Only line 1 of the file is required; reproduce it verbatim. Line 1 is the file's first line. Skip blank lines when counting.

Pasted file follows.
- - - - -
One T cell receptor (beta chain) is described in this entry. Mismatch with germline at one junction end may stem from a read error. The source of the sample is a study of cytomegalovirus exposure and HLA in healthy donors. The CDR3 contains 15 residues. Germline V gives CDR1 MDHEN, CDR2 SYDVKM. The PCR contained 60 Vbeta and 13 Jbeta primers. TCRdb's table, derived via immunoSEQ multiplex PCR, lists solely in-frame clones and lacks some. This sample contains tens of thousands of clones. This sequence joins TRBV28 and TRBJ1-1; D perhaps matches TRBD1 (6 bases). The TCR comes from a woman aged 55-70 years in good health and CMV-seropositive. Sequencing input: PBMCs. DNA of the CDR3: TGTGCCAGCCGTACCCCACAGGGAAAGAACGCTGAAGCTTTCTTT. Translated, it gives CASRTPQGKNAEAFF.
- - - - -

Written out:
One T cell receptor (beta chain) is described in this entry. Mismatch with germline at one junction end may stem from a read error. The source of the sample is a study of cytomegalovirus exposure and HLA in healthy donors. The CDR3 contains 15 residues. Germline V gives CDR1 MDHEN, CDR2 SYDVKM. The PCR contained 60 Vbeta and 13 Jbeta primers. TCRdb's table, derived via immunoSEQ multiplex PCR, lists solely in-frame clones and lacks some. This sample contains tens of thousands of clones. This sequence joins TRBV28 and TRBJ1-1; D perhaps matches TRBD1 (6 bases). The TCR comes from a woman aged 55-70 years in good health and CMV-seropositive. Sequencing input: PBMCs. DNA of the CDR3: TGTGCCAGCCGTACCCCACAGGGAAAGAACGCTGAAGCTTTCTTT. Translated, it gives CASRTPQGKNAEAFF.